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THE CELINA DEMOCRAT, CELINA, OniO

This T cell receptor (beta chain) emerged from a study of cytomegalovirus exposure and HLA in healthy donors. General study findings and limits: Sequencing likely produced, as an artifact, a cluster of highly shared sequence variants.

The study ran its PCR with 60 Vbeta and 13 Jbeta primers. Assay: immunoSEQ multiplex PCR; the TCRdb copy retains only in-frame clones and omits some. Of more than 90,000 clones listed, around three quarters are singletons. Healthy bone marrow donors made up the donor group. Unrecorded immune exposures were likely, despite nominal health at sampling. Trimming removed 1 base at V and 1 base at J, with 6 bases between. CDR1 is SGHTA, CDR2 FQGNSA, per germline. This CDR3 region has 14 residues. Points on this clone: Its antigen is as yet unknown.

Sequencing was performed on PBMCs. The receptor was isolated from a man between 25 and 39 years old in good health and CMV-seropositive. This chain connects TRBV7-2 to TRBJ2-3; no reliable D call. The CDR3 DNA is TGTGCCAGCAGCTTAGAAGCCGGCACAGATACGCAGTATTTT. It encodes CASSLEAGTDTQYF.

1ST IMPORTANT HEWS OF WORLD BIQ HAPPENINGS OP THE WEEK CUT TO LAST ANALYSIS. DOMESTIC AND FOREIGN ITEMS Kernels Culled From Event of Mo ment In All Parts of the World Of Interest to All tho People Everywhere. L7. S. Teutonic War News Avlutor Frank Baylies of Now Bod ford, Mass., lias Just shot down his eighth enemy machine, says a dispatch from Purls. Lieutenant Ouorln, the French "uoo," who has 23 victories to his credit, has been wounded in the side. A whole squadron of German sub marines, of a new lurgo type, failed to returu lifter a cruise, uceordlng to in foruiution received in Zurich from a German source. The new typo U-boats are said to bo unsatisfactory. Fulling through the clouds, on Amer ican airplane crushed to earth two kilometers behind the American line In tho Toul sector In France, killing both the pilot and the observer. Two draft calls, aggregating 51,000 men, were sent out by the provost mnr-t-hal general. The men called to the colors will be moved to the enmps from May 20 to 24 and from May 20 to Juno 7, respectively. These calls bring the total number of men sum moned since Mov 1 to 311,000. IT"' Realizing that America nnd the al lies have gained the mastery over the present submarine, Germany Is plan ning new big U-boat cruisers to again assume the advantage in her underwa ter warfare. Announcement of ' the new Gorman scheme is made by Georges Loygues, French minister of marine. In an Interview received , at Washington from France. Maj. Richard Bolles Paddock, re ported as slightly wounded In the U. S. casualties, is a nephew of Gen. Pershing and has been serving on his uncle's staff. He is the son of Gen. 1'iiddnck-, who was killed in the Boxer uprising. The appearance of American Na tional army men on parade in London n roused the enthusiasm of thw papers lis have few events in months. The writers unite In giving unstinted praise to tho appearance of the men, nnd pre dict for them a record of splendid achievement when they reach the front. Brig. Gen. John LeJcune was or dered to France to command the bri gade of United States marines there, succeeding Brig. Gen. Charles A. Doy en invalided home. j Foreign Fighting began at Moscow, Russia, between bolshevik troops arid anarch ists. Tho soviet troops fired at the an archist headquarters. The anarchists replied with grenades nod machine guns. Austrln-IIungnry has made a full surrender to German domination, ac cording to numerous dispatches re ceived In London. Berlin has officially announced an "extension and deepen ing of the alliance between the kaiser's Imperial government and the dual monarchy." A full agreement was reached at a conference between Em peror Charles and the kaiser at Ger man headquarters. King George has written nn auto graph letter of welcome to the Ameri can troops passing through England. A copy of it !n handed to each officer 9nd man upon disembarkation. The first supply was available during Sat urday's inarch of an American regi ment through London. The people of Finland are starving because no food Is reaching that coun try from Germany, according to re ports received at Copenhagen. People pre snid to be dying In the streets of Ilelslngfors and Vilborg. Domestic Federal officials, for the first time, have invoked the provisions of the New sabotnge law to end a strike. As n result 8,000 Chicago teamsters and truck drivers who walked out without notice, returned to work. Neville island, in the Ohio liver near Pittsburgh, was selected by the war department as the site for the great government ordnnnce plant to be built and operated In the Interior. Danish-born citizens of the United States hnve organized the Jacob A. Blis League of Patriotic Service. Its nlin is to bring more effective union in Support of the national war policy, nnd Indirectly to acquaint the fatherland with their activities In behalf of the war. Headquarters will be In Chicago. The Buffalo express, from New York to Chicago, was wrecked at Schodack Landing, N. Y. A fireman was killed, one passenger was mortal ly Injured, and ten other passengers Injured. Estimates made by railroad admin istration officials indicate that nn In crease of at least 25 per cent in freight nnd passenger rates will be necessary this year to meet the higher costs of fuel, wages, equipment and other op erating expenses now set at between $(100,000,000 nnd $750,000,000 more than last year. 1 Duplicating the action of Great Britain, the employment of women In tho workshops of the arsenals of the United States was begun at the Rock Inland arsenal. , 2 DON'T HOLD (WHEAT So great has become tho Euro pean demand for Hour that tho food udmlniatratlon Is uig'ntf farmer not to hold wheat for seeding their next crop except in a few unites where tho period of harvesting winter wheut over laps tho period of planting. While It has been the practice In mtiny communities for farmers to hold over wheat for seed, tho food administration regards It as unnecessary. It is almost be yond belief that In any part of the country the yield from tho next harvest will bo Insumelont to meet nil seed requirements for the succeeding crop. It has never failed In the past; there Is no reason to believe it will now. Secretary McAdoo and Mrs. McAdoo announced the engagement of their daughter, Mrs. Tabor Martin, to Clay ton Piatt, Jr., of Philadelphia. Mrs. Martin is n widow and she lives at Chestnut Hill. Mr. Plutt is lu tho In surance business. The first million tons of ships com pleted and delivered i the United States government under the direction of tho shipping board hnve been put on the high seas to help defeat Ger many. A total of 150 vessels of 1.01S,- 021 tons was completed up to May 11. European War News The Germans nre still of the belief that they will be able to reach the Eng lish channel coast, bar navigation of the waters and bombard southern Eng land, nnd that then It will be ensy to begin peace negotiations, according to nn Interview the Copenhagen Polltiken has had with n prominent member of the relchstag. Ho added that tho of fensive proved n failure owing to heavy losses. Germany had lost in killed, wounded, and made prisoner 3,000,000 men, he said. British troops after capturing KIs put In Mesopotamia pursued tho Turks 20 miles to the northward, says nn official statement issued by the Lon don war office. Lieutenant Gelgol, a star Bavarian airman, has been killed on the west ern front, according to the Cologne Gazette. He was credited with 15 aerial victories In France. Gen. Maurice, former director of British military operations, has been retired by the army council. It wns officially announced In London. The council considered Maurice's explana tion of the breach of regulations he committed by writing and causing pub lication of the letters questioning the veracity of Premier Lloyd George and Chaucellor of the Exchequer Bonar Law and decided he should be placed at once on retired pay. Fourteen tons of bombs were dropped by British nvlators on Teron ne, Bapaume, Shlelt, Doual, Zeebrugge ad the Bruges docks. Field Marshal Halg reported to London. Eight air planes were shot down. One of the most daring and magnifi cent bits of work ever done by British battleplanes was carried out In France when two English machines fought 20 German scouts to a standstill, destroy ing eight of the enemy nnd forcing several others to abandon the conflict because they had been so badly shot up. The British machines returned safely. Personal James Gordon Bennett, proprietor of the New York Herald, the Evening Telegram nnd tho Paris edition of the New York Herald, died at his villa in southern France. He was born In New York May, 1S41. John Grass, chief of all the Sioux Indians, died at Fort Yates, N. D. Chief Grass was seventy-nine years old. Judge C. C. Kohlsant of the United States court of appeals died at Chicago of cerebral hemorrhage. He was a brother of H. IT. Kohlsaat. Washington The long fight in congress over the Overman bill, empowering the presi dent to reorganize government depart ments and agencies, ended with pas sage of the measure unamended by the house. It goes to President Wilson for his signature. The vote was 205 to 2, Representatives Sterling of Illi nois nnd Gillett of Massachusetts, both Republicans, casting the only negative votes. All platinum held by refiners, some Importers, manufacturing Jewelers and large dealers has been commnndeered by the United States government. The price fixed Is $105 per troy ounce. President Wilson informed his ad visers in the senate that he will not oppose a thorough Inquiry into the air craft situation by the senate commit tee on military affairs. At the same time he insisted that the investigation should stop there. Final steps toward completion of legislation nmonding the selective serv ice law were taken by congress. A complete agreement was reached by senate and house conferees on the bill extending the law to youths at taining their majority since last June. Details of the latest demands on Russia by Germany were received at Washington from Swedish sources. Russia has been asked to give up Mos cow, cease arming troops and to dis solve all recently formed units. Investigation by the federal trade commission of the production and sup ply of agricultural Implements and of the prices farmers nre compelled to pay for machinery is authorized in a resolution Introduced by Senator Thompson of Kansas and adopted by the senate. women -nsr FARMERS UM$s0m EN 5 LAMP i Outdoor Life Appeals Stronglu to Girls From Factories and Shops By HELEN H. HOFFMAN. London. "Are your girls working on the land, to?" This Is a familiar question put by tho girl farmer of England, whenever she chances to meet a visitor from tho States. Tho question Is a natural one, too, for tho English girl will tell you that she has heard much of tho American woman's enterprises and that when the American woman undertakes a piece of work she Is certain to make a success of it, and therefore she is in terested in following her progress. All over England today members of the Woman's Land army are busy plowing up the land, putting In crops and getting ready lor the season's drive for Increased food production. This work has met with a growing popularity among women, as the workers become better acquainted with the many phases of their new oc cupation, until this year, it Is estimat ed, the number of women employed In farming, dairying and gardening will be almost twice that of hist year. Women engaged In farm work today In England are drawn from all walks of life, from the woman of wealth and title to tin; former factory girl. The latter likes the change of occupation and insists upon ever remaining a farmer. Will the American woman take up this life with a serious intention of continuing it as many English girls have done, or will it hi; a temporary utilization of forces to moot a war time demand? Those are frequent questions put by the English women. Perhaps the American girl can tell better after she has experienced one or two seasons on the land, as her English sisters have done. To those who have watched the progress of women farmers In Eng land one fact stands out prominently. Of the innumerable occupations In which women have engaged In the warring countries, particularly iu Eng land, none make for a healthier, hap pier life than that of the woman farm hand. There are statistics abundant to prove this. For thousands of these girls this life means, "once a farmer, always a farmer." Most common are such remarks from the girls who have been living healthful, out-of-door lives: "Oh, I could never live within the close walls of a factory or shop again." Here In the beautiful English coun try there are change, independence and a wholesome environment, which make a mighty appeal to the normal woman. Not only has gardening been taken up by thousands of girls for the liveli hood it gives them, but hundreds of women of small homes are, for the first time in their lives, this spring turning over the earth and planting gardens. Where their own homes do not furnish enough land for the pur pose, these women have leased small strips of land from 1 lie government for a very small amount and are enjoying their first experience in country life. Offers of land from huge land own ers to the government have been ac cepted in many instances, and these large tracts have been divided into small plots. Scores of others have turned over large vacant plots to the government to be parcelled out to fam ilies. As a result women of all classes and degrees are taking advantage of these arrangements to have gardens of their own this year. Among the most en thusiastic women workers nre the owners of largo estates, who are not only carrying on intensive fanning on their vast cares but are serving on various county and district commit tees of the board of agriculture In as sisting women employed on the farms In their neighborhoods. These committees have done splen did work in trying to make the life of the farm girl more attractive, and fur nishing a bit of social diversion. In many cases these women of wealth, who employ large numbers of girls, have fitted up beautiful clubhouses on their estates, where dances and enter tainments are given at intervals. They BITS OF INFORMATION Philadelphia and Boston have free schools for radio operators. The president of the British National Union of Manufacturers said the recent Yl3 per cent bonus to munition work ers is costing the country 140,000,000 yearly. For shipping perishable goods long distances a Russian has invented an artificial Ice, made by freezing solu tions of salt at various degrees of con centration. Of barnyard fowls, ducks nnd geese live longest. There is said to be in Scotland a gander that is now slsty elx years old. Thibet is controlled virtually by the natives, who are a branch of the Mon gol race, tho Chinese government look ing after foreign relations nnd main taining small garrisons of Chinese troops. The cloth clippings for filling the fracture pillows for the army hos pitals are now cut by machines In one eighth the time formerly required by the women of tho country, who have undertaken the work. 4 Mum IVlv-v lie ;W Met L'A Iji i k atHITt- 7 rS -o? I "V have also provided attractive barracks for the use of the girls when their day's work Is done. In other Instances, where tho farms are not so largo, and the distances are not so grout, these committees have been the means of inaugurating a cen tral clubhouse for the girls of a dis trict. Here, girls employed on tho va rious farms in the district' nre able to meet for an evening or Sunday after noon chat, a cup of tea, or to listen to the music of a grnphophone, and In this way loneliness that dreaded bug aboo of the farmhand has been re moved. As girls learn of those arrangements that have been made for their com fort, slowly the old prejudice againat farm life dies out. At the same time tho men and wom en in charge of the work of Increasing this interest throughout tho country speak enthusiastically of the change that has come over tho farmer. Gen erally speaking, the old prejudice of the average English farmer against employing women for general work, Is j gradually giving way before the great army of efficient women workers. The farmer now not only writes let ters to the board of agriculture and the committees through whom ho en gaged the girls, commending their work in the highest terms, but tho ad miration of the farmer for these con scientious, adaptable, light-hearted workers has led In a great number of cases to his marrying a girl farmhand, which Is, of course, the highest compli ment he can pay her. While girls have proven their efl cioncy in all departments of farm work, from operating a motorplow to weeding and haying, one thing in which they have excelled is In taking care of the stock. The farmers have been quick to realize this. It hps been woman's natural work to care for children, so why shouldn't she be especially adapted to looking after the pets of the barnyard? As tho numbers of the land army have grown to thousands, the commit tee of women, under the board of agri culture which has this work In liana Is constantly lnfrodueing new Ideas. For instance, traveling Inspectors visit the district committees, and often the girls themselves, and thus the giWs may keep in touch with the land army organization. Examinations are hell nt various periods of the year and any ambitious girl who has devoted hen time to specializing in a certain kind of work, such as dairying, gardening or poultry raising, mny enter the ex aminations. Her efficiency is record ed with the committee, and she is given the first opportunity that is open for her services, with the increased In 1C50 New York City, then New Amsterdam and ruled by the Dutch, had 1,000 inhabitants, 120 houses and 17 streets. For shipping perlshnble goods long distances a Russian has invented an artificial ice, made by freezing solu tions of salt at various degrees of con centration. A resident of Venezuela has applied for a patent In that country upon a new dry process for recovering tan ning extracts from the fruit of the dlvi-divi plant. Bird's Protective Coloring. An illustration of protective colora tion, according to William C. Scully, writing in the Atlantic Monthly, is found in the case of the African des ert. The mule bird shares with the hen the duty of sitting on the nest, which is simply a depression in the desert sand. Mr. Scully, describing a night Jour ney through tho desert for the purpose of studying the birds, says that Just as the east begins to grow pnllld "the black, nioundllks body of the sitting wages that arc paid experienced farm hands. Another recent Innovation, which furnishes the gifts a medium for Interchange of Ideas and gives tt.i.m tho oppor tunity of keeping In touch with the whole movement, Is a little magn sclne published for their benefit, by the central committee. The magazine contains interest:- I ing letters from the girls them selves, articles of general interest and illustrated stories of the work of tho land army. That the experience of these girls will give a strong Impetus to the "back to the farm" movement Is already shown in innumerable little ways. Many of tho girls are planning, when their soldier boys, to whom they are engaged, return homo, to settle on a little farm, and many women whose husbands are doing their bit at the front have declared their Intention of talcing up farm work permanently when tho men return. Many inquiries have come to the committees from. young women, who have expressed a desire to continue farming in one of England's colonies sifter the war, and the government has been asked what, If any, arrangements have been made to meet this request. In answer to such n request the fol lowing appeared in a recent number of the official farm magazine: "Nothing very definite can be done in this matter until after the war; but a register is being prepared at head- quarters of the names, addresses and qualifications of those girls wtio wish to take up tills work. When the war Is over the various colonial govern ments will be approached with a view to obtaining special facilities in the colonies for all the girls whose names are on this register." So, no longer is there a question as to farm work for women being fin ac cepted or recognized occupation. The woman farmer of England has come to stay. Will the American woman fol low her example? Cow Climbs Barn Stairs. A cow of Chinook, Wash., belonging to Dave Williams, which has long held the championship for breaking into neighbors' yards In defiance of all spe cially designed gates and locks, has won n now distinction. Going Into the fnm'.ly barn the other day, Mrs. Herman Johnson heard heavy footsteps In th-3 liny mow above. Investigation showed this cow con tentedly munching a bale of alfalfa hay. The stairs leading to the loft are at an angle of about eighty de grees, and how the cow managed to negotiate them was a puzzle. Calling the men, a parley ensued, as to how the cow was to be lowered. Whllo plans for rigging a derrick were being discussed, the cow walked down tho steps in defiance of all laws of gravi tation. To prevent the cow from repenting this spoctncular performance a heavy piece of timber was nailfd across tho bottom of the steps, but the next day the cow was discovered in the loft again, having wrenched out the largo spikes that held the barrier. Scientists state that a flowering plant abstrncts from the soil 200 times Its own weight In water during Its life. Edward S. Sargent, nge sixty of Chelsea, Mass., was the conductor on the first electric car in the Chelsea division, and has the envinble distinc tion of never having missed his car. The pink boll worm, the worst en emy known to the cotton crop of In dia, probably originntd there. Later it was found in Burma, Ceylon, Egypt and in ulmost every other cotton dis trict on the globe. cock becomes visible. He lies as still as a rock, with his long, snakelike neck stretched straight forward on the sand, his wings and tail spread tent wise over the raised margin of the nest. The white plumes are almost completely hidden under the drooping fringe of black feathers. The cock, being Jet block, cannot be seen at night ; the hen, who sits thrpughout tho greater part of the day, Is more or less tho color of the desert sand. Sho thus attains a malraum of Invlulbillty while ou the nest." Livej of 482 Ohio chlldron under S yearl td were sacrificed during reb ruary to 10 diseases which aro chi8od as preventable, says a statement from the division of child hygiene of the state deiartmeut of health. William H. Hutchinson, 85, farmer near Lisbon, detqiondont beeaaso o!" poor health, committed suicide by hanging. Richard C. McCalla of Toledo, stir dont aviator, was burned to death when his airplane fell on Santa K"Ba Island, Florida. Owlet Harry J. Myers of Bucyrus was killed 1n an airplane accident at Fort Worth. Tex. Governor Cox, called on by repre sentatives of Ohio boards of educa tlon, said that there will be no sp da (session of the legislature, except, for purely war emergency quo'itions, If such should f.rlae. The educational men asked for a special session to provide more adequate finances for Ohio schools. Twenty prisoners escaped from To ledo nouse of correction by mnklns a chain from old bed springs. High school students at t'ol.imbus Grrve carried all Herman books to the renter or town and burled them. Alleging that fumes from sulphuric acid impaired his health, destroyed his crops and killed his live stock, Horatio Atoheson, Franklin county farmer, sued the American Fertilizer company, whose plant la neir nls farm, for $135,000 damages. Toledo streetcar men voted not t strllce. They will accept tho com pany offer to Increase wages 8 cents an hour Instead of 10 cents, as tho men demanded. Chnraed with disloyalty, Archlhold T. Yoder, a llsliop In tho Mennonlto church, wi's arretted at Spring I If 11. Champaign comity. A number rf buildings at Coney Is land, a summer resort near Cincin nati, were burned, entailing a loss of STS.ono. When a new automobile, owned by C. E. Gv.lnn of Columbus, skidded und turned o or near Chilil?oiho, Gwlnn and three companions, two women and a man, were pinned un derneath. Cw!nn sustained two broken ribs and was hurt internally. Cincinnati pclics ure probing tho death of a woman who registered at a hotel R.s .Mrs. Gertrude Sprail, 'JJO. and who died as the result cf poison ing. Seventeen hundred employes cf the Toledo Shipbuilding company, who (.truck, returned to work upon the company's promise to readjust wages and working conditions. Max lioiionberger of Yqungstown was sentenced to 10 years in the At lanta pen In the federal court. He was cenvkted of using mails to de Ira ud. Six thousand copies of the "Fii: Ished Mystery," by Pastor Russell, a book banned by the government, and "0,000 copies of tho third edition of Kingdom News, also ere'er the ban were confiscated by federal officers at Columbus. Dr. Eugene Bishop was found dead on the road r.oar his home at Wells-t-m. Heart disease is given as the cause. Two hundred-barrel oil well as struck on the Hay den farm, near Junction City, Perry county, by the Southern Oil company. Harry Martin, 34. son of David Mar tin, Columbus grocer, was found dead in his icom at Mt. Gilead. An over dose of a dreg used for co'ds is thought to have caused death. Ceoree Stromer fell 100 feet In n hydro-airplane at Salem and was seri ously injured. He was making an ex perimental flight. Norwalk's municipal Iic;ht plant, e3 lablished p. year ago, bas paid all op erating expenses and made enough money to enable it to expend $14,000 for new equipment Tv.o hundred striking cnrper.ters returned to work at Alliance when they were granted demands for wage increase from 55 to 70 cents an hour. Two trat tkm cars on the Cleveland. Allianto and Mahoning Vallev line collided head-on at Limaville," Injur- Ing seven porson3. Motorman Hay ot Alllance sustained injuries to his back. Others who were badly cut and bruised are W. H. Nelson of Alliance, E. Edward3 and D. R. Hawk of Ba venna, Jacob Regis and W. E. Kes Eer of Atwater. Body of a well dressed young wom an with eight knife wounds in the head and lace and a dog chain around the neck, was found in the Maumee river at Toledo. Joseph Zanbetto, a minor, was ar rested at Cambridge, charged with the murder of Tony Chlppbiin and Sam Spine at Swayesvllle, Pa., iu July, 1913. Ten graduates received degrees nt the Xenia United Presbyterian Theo logical seminary. A jury ha? been secured at Titlln for the second trial of Walter O. Big bam of Attica, on the charge of wife murder. The first trial ended in the Jury disagreeing. Columbus city council passed ordi nances closing saloons at 10 p. m., putting wlnerooms under the ban and prohibiting employment of women in places where liquor Is sold. Saloon interests are preparing a referendum. One hundred and fifteen rhee1,) were drowned in high water from Mill creek on the pasture land of J. It. Wile, near Marysvillo. Jacob Theiss, superintendent of the Butler county infirmary, was indicted at. Hamilton on five counts, charging him with tho embezzlement of money derived from the sale of products from the county's poor farm. Arnold & Schoilderer, Marysville, received $455, for two steers, the high est price ever paid In Union county. John iShaner, Niles, was. killed when his auto was struck by interur ban car. Michele DeAgrumo, 36, and an uni dentified man were shot and killed on the street at Cleveland by an un known person who escaped. Harry Whetzel, 24, Lancaster, com mitted suicide by drinking poison. He 'is said to have been worried beoause the draft board placed him in Class 1. Kenton chambor of commerce plans a new $100,000 building. Mere t!:a i Jl.COO wo was stolen from the J. Wu h cum t&ny's ttore, Tolodc. A wholesale delivery of prl.ontrs from the Cleveland weikhoue wns frir.t-nted anil at Urn s.imo time 15 Hlael.erti ore In solitary conllneriont hecawo f mutiny, In which they refured to wrrk Theft of 2,000 worth of clothing and more than 1 100 In cash and btamus from tho Gelgerman-MalDne company's store, Cleveland, was re ported to the police. Fire destroyed tho Clifford theater, Urbami. Los $75,000. Police quelled a race clash at Mas slllon between 400 Iloumnnlaus and an equal number of Greeks. Oladya Penink, 2, Mt. Vernon, d'Od In her mothers arms after bavins been run over by an auto na her father backed It from a garage. Burins a quarrel over money mat ters at their farm home near Kant Liverpool, Amos liurson, 24, was shot and killed by his brother, Clarence, who then attempted to escape. He was captured and lodged in at Lisbon. G. A. Ott, father of William Ott, mayor of Bucvms, fill from a step ladder and destroyed tho sight of his left eye. ' State draft headquarters announc ed that tho registration of young men who have become 21 years of ag sine J-.ine 5 list will bo In the hands of local draft board members. Joslah Catrow, 83, former supremo representative of the Knights of Py thias and grand chancellor of state In 1001 and 1902, died at Springfield. Four Ohio' cities and two counties, en ncconnt of their large number of enlistments and voluntary Inductions since July 1, list year, escape the draft entirely, so far as the big move ment of selects, May 2.", is concerned. Tho cities and their number of en listments are: Lima, 2(!3; Hamilton. ITS; Springfield. 433, and Zancsvllle, 57. T!:o counties and their enlist ments are: Muskingum, 1Si, and Washington. 2"6. Lima "vigilance corps," composed of business men, visited the homes of three alleged pro-Germans and warn ed them to "keep silent." Several thousand factories, repre senting an Investment of hundreds of millions of dollars, were organized into the war industrial commission of the Cleveland district, as a single pdustrial unit for war work. State board of control deferred ac tion on the request of Ohio State university trustees for a transfer of J85.000 to tho women's building fund. Arthur A. Lesdy, Newark bov, who enlisted In the navy a3 a mechanic, lost a brother. Arch Leedy, when the warship Jacob Jones was torpedoed. Samuel Kicks, C6, Prospect, drown ed hinisell in a pool near Rirhwocd. Coroner said worry over loss of a milk route unbalanced his mind. I.ieutonant Georgo Sherman, 27, killed at Fort Sill In an airplane acci dent, was a graduate of Ohio univer sity, 1014, and a crack football and basketball player. He was an Athens man and a coal operator. Four Lancaster soldiers were wounded in action on the French front: Captain Otto T. Kindler, Lieu tenant William Belhcrn, Private Her bert Shipley and Private Daniel Stout. J. W. Zcrger, cashier of tho First National bank at Lewisvllle. Monroe county, was seriously hurt In a gaa explosion when he lighted a gas jet In tho bank vault. At Portsmouth Absalom Bishop, 74, shot and killed his son, Simon Bish op. 44, who attacked the elder man with a knife. The father was ex onerated. Clement Schetles, 73, Tiffin, died of pneumonia while the body of his wife was being borne to the cemetery for burial.' Grover lilgen, Springfield, wa.i elected president oi the Luther Leasuo cf Ohio. At Lancaster Public Service Direc tor C. F. Justus , removed John M. King, waterworks superintendent, irom ofiice, specifying charges of in competency and malfeasance. A. E. Kinsey, 30, brakeman, Ken ton, was crushed to death while mak ing a coiiplin--' f Cincinnati, Findlay and Fort Wayne railroad will cease operation May 18. Cincinnati police have Instituted a campaign against loafers. "Every body works" is their slogan. Eighteen Wood county farmers were fined for mobbing John Hennlng of Itake township and Herman Mel cher cf Webster township, two Ger mans '.suspected of disloyalty. Lightning caused a fire at the Buck eye pump station at Gore, near Shaw nee, In which three 1,200-barrel tanks and 1,000 barrels of oil wore de stroyed. Fire at Cleveland damaged the plant of the Great Western OU com anpy to the extent of $250,000. Cash deposits in the United States treasury for April sales of war sav ings and thrift stamps In Ohio wad 6,477,730, a gain of $2,012,697 over March. Oscar Coe and Ralph Hostetter were injured probably fatally when their auto hit a telephone pole. Boy members of LaRue high school graduating class wore military-cut fcults and the girls Red Cross nurse uniforms. Good Samaritan and Providence hospitals at Sandusky were bequeath ed the bulk of the estate of Miss Mina Rltter in her will. V. C. Harr, 70, Fostoria, was seri ously Injured when he was knocked down by a bicyclist. Colonel James D. Ellison, 73, for mer owner cf the State Journal, died at Columbus after an illness of nearly a year. He had large real estate holdings. State council of Ohio Red Men, at tho ' opening session at Canton, un-' furled a service flag containing 495 stars. State administration board an nounced it will not permit inmates of state penal Institutions to aid in municipal work. Lowe Cloud, 60, operating a flour ing mill at Vinton, Gallia county, was instantly killed by being caught in the machinery. Two hours after he had entered the employ of the Solar refinery at Lima. Edward R. Marquart, 26, fell into a lake near the plant and was drowned.